Researchers at Salk Institute in La Jolla, California, have undergone a study to see whether aging can be reversed by reprogramming the genome. Not in humans of course, but rather in mice. And as if from a science fiction movie, they have achieved this feat successfully as published in the Thursday issue of the journal ‘Cell’.
In the first attempt to reverse biological aging, they have successfully rejuvenated the organs of mice and lengthened their life spans by 30 percent. This marvel in genetic engineering cannot by applied directly to people, but their current success points towards a better understanding of aging and the possibility of rejuvenation human tissues.
Scientists and writers alike have pondered the possibility of slowing down aging, but to think they have opened a door to the potential of even reversing the aging process will open many new doors, both in research and technology. This breakthrough has not come out of the blue and is rather a culmination of many research studies over the last two decades.
The most notable discover within this science occurred ten years ago, when the Japanese biologist Shinya Yamanaka identified four critical genes that reset the clock of the fertilized human egg. This is the phenomenon that despite the age of the parent’s cells, at conception, the biological clock is reset to zero leaving a fertilized egg to be free of its parents aged cells. The four genes are so powerful that they will reprogram the genome of skin or intestinal cells back to the embryonic state, as if the cells they originated from were the embryonic cells themselves.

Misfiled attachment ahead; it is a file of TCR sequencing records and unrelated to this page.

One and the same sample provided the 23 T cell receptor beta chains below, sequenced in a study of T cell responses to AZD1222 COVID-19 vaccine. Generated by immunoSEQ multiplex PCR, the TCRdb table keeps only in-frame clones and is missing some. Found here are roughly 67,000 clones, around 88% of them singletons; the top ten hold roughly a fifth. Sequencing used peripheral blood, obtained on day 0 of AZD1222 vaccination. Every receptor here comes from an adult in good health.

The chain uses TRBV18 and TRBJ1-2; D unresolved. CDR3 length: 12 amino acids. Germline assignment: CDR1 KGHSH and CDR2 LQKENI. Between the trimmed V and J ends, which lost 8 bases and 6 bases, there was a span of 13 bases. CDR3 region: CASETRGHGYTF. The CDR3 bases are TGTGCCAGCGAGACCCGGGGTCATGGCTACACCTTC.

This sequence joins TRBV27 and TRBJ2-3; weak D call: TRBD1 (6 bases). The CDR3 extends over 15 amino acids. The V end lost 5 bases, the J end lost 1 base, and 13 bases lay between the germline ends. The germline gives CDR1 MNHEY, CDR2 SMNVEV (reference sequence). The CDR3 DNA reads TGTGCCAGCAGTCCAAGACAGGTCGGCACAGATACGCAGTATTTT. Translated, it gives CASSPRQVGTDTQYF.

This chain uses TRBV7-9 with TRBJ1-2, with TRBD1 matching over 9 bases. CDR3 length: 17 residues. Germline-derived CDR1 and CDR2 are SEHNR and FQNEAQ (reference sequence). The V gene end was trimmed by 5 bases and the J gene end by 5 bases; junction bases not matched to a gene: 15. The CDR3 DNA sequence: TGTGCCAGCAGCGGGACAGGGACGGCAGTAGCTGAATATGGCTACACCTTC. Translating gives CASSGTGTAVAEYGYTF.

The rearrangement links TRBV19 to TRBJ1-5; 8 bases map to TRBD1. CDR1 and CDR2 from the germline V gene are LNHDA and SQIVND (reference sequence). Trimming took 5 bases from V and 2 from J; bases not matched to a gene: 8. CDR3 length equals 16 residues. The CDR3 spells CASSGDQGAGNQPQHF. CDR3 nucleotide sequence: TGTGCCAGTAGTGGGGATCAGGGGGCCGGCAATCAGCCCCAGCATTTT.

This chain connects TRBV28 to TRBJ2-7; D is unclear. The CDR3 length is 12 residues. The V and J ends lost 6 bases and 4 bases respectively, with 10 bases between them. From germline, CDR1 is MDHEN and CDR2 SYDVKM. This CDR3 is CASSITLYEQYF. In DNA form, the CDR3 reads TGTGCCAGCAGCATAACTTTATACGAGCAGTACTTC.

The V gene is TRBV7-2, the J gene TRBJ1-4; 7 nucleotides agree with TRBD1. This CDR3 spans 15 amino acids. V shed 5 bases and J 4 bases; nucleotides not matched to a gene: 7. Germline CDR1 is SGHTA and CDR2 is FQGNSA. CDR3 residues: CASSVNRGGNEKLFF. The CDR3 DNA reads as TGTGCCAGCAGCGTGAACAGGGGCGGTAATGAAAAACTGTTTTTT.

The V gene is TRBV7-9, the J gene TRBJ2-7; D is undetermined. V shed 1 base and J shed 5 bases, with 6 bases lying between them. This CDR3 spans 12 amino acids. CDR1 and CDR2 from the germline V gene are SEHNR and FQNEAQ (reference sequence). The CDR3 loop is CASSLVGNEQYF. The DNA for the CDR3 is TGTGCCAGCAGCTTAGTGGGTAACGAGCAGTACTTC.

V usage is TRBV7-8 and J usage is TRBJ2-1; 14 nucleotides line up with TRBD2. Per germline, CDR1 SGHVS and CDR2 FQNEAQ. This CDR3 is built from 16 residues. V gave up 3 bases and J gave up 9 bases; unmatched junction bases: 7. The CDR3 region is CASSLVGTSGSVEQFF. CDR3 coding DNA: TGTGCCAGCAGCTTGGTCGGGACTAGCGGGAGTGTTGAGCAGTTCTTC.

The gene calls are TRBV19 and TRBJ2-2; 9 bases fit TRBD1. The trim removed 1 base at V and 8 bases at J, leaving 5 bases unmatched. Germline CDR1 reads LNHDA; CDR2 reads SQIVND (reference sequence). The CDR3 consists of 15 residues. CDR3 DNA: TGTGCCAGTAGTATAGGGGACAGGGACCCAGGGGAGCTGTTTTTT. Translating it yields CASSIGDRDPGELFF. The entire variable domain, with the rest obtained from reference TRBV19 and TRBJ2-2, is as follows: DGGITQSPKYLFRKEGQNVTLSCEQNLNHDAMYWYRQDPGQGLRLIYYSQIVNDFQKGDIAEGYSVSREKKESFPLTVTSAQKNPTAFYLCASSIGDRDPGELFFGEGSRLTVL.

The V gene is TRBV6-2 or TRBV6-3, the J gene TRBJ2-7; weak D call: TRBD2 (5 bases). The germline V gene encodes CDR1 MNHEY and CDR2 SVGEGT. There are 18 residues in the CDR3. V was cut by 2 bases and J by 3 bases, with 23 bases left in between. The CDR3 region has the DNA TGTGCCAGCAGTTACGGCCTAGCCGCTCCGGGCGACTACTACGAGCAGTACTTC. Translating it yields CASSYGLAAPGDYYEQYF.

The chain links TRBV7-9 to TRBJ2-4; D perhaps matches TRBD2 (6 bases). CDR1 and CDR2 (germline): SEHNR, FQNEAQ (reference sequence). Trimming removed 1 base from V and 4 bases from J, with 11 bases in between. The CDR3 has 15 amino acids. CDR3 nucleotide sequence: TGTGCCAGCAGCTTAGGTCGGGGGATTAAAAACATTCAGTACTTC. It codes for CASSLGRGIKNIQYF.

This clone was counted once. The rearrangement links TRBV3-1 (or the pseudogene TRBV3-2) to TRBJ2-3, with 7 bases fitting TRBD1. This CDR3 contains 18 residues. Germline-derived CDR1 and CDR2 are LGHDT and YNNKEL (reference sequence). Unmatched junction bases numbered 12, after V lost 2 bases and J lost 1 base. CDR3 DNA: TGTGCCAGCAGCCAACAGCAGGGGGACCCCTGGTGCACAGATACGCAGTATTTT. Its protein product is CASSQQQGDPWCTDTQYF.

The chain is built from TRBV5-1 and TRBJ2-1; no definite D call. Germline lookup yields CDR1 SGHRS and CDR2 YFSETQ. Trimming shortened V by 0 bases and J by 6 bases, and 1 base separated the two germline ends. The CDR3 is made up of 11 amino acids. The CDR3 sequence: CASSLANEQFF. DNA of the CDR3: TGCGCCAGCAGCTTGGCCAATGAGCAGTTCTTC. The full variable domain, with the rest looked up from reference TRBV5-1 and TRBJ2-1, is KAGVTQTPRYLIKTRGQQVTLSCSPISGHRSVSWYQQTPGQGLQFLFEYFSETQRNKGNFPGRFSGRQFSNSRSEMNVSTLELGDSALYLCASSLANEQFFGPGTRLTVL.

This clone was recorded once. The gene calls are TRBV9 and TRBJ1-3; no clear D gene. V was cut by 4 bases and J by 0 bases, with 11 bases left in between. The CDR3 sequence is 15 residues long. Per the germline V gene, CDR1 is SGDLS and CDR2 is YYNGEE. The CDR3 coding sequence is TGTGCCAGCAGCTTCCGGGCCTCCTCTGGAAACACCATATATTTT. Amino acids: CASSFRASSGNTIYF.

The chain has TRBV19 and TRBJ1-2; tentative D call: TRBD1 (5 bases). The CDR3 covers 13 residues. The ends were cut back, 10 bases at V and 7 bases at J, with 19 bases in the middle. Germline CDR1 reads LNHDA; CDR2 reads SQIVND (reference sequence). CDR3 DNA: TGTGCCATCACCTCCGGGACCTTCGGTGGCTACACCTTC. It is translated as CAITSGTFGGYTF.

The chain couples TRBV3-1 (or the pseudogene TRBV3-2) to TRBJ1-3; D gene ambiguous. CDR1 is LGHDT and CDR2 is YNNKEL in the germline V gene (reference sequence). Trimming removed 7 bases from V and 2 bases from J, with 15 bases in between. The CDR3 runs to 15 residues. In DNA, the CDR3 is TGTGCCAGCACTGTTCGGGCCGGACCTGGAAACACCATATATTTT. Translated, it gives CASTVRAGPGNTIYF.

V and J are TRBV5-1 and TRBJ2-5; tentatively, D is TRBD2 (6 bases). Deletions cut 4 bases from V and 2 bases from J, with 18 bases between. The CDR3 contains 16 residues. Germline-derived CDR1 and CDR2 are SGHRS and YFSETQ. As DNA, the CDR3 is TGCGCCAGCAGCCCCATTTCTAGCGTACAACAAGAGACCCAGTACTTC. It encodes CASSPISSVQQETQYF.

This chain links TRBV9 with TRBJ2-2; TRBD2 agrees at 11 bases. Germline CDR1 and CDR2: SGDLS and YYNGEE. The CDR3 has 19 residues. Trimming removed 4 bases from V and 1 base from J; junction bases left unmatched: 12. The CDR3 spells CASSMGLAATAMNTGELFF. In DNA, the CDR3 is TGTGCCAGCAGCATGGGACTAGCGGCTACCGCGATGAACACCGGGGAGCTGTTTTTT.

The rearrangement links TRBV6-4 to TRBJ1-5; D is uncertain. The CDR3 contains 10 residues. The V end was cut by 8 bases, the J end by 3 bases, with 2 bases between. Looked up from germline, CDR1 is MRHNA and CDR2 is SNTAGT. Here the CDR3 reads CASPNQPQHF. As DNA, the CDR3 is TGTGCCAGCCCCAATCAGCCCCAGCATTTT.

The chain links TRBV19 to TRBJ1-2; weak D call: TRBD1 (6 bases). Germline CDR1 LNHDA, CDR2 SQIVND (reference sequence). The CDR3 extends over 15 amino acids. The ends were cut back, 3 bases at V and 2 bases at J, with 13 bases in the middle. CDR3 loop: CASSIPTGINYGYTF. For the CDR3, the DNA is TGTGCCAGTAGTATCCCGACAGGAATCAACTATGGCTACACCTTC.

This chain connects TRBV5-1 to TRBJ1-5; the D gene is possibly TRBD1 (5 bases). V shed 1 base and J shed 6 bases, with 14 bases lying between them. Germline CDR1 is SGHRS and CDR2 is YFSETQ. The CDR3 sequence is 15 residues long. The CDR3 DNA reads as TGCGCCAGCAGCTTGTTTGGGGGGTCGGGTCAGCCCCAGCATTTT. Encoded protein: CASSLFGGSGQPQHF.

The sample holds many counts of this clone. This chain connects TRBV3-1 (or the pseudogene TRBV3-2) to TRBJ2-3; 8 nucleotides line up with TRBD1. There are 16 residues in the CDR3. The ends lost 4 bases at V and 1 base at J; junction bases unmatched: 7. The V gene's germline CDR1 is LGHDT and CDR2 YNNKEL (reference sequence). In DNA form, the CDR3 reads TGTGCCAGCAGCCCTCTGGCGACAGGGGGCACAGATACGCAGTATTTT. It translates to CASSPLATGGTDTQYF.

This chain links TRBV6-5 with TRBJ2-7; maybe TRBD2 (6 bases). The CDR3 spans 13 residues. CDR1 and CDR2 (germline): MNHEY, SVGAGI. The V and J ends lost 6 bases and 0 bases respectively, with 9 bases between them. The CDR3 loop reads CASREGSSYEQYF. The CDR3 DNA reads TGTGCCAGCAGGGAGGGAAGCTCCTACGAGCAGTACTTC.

Dr. Juan Carlos Izpisua Belmonte contemplated a different approach to the study that many other laboratories had attempted since Shinya’s discovery. He approached the study alongside his fascination for the ability some animals have to regenerate limbs, such as lizards and fish. In these animals, the cells near the lost appendage revert to a stage midway between an embryonic cell and an adult cell before rebuilding the missing limb, suggesting that the process of regeneration has more than one step in completion.
Alongside the rest of the team, Dr. Izpisua devised a method in which to deliver the Yamanaka factors to the mice, without killing them, a feat no other study was successful in achieving. Through the process of genetic engineering, each mouse was given extra copies of the four Yamanaka genes, which only became activated upon drinking water containing a specific drug over a period of time.
According to Dr. Izpisua, “What we saw is that the animal has fewer signs of aging, healthier organs, and at the of the experiment we could see they had lived 30 percent longer than control mice.” It is important to note that the mice on which the study was published naturally age prematurely, shortening the time needed to measure results, whereas the ‘normal’ mice are still living delaying the conclusion as to whether their life was also extended.
Whether this is the next key factor to reducing aging as we know it, or just one more complicated discovery in science that helps us to ask more questions, the results that have been achieved are truly remarkable.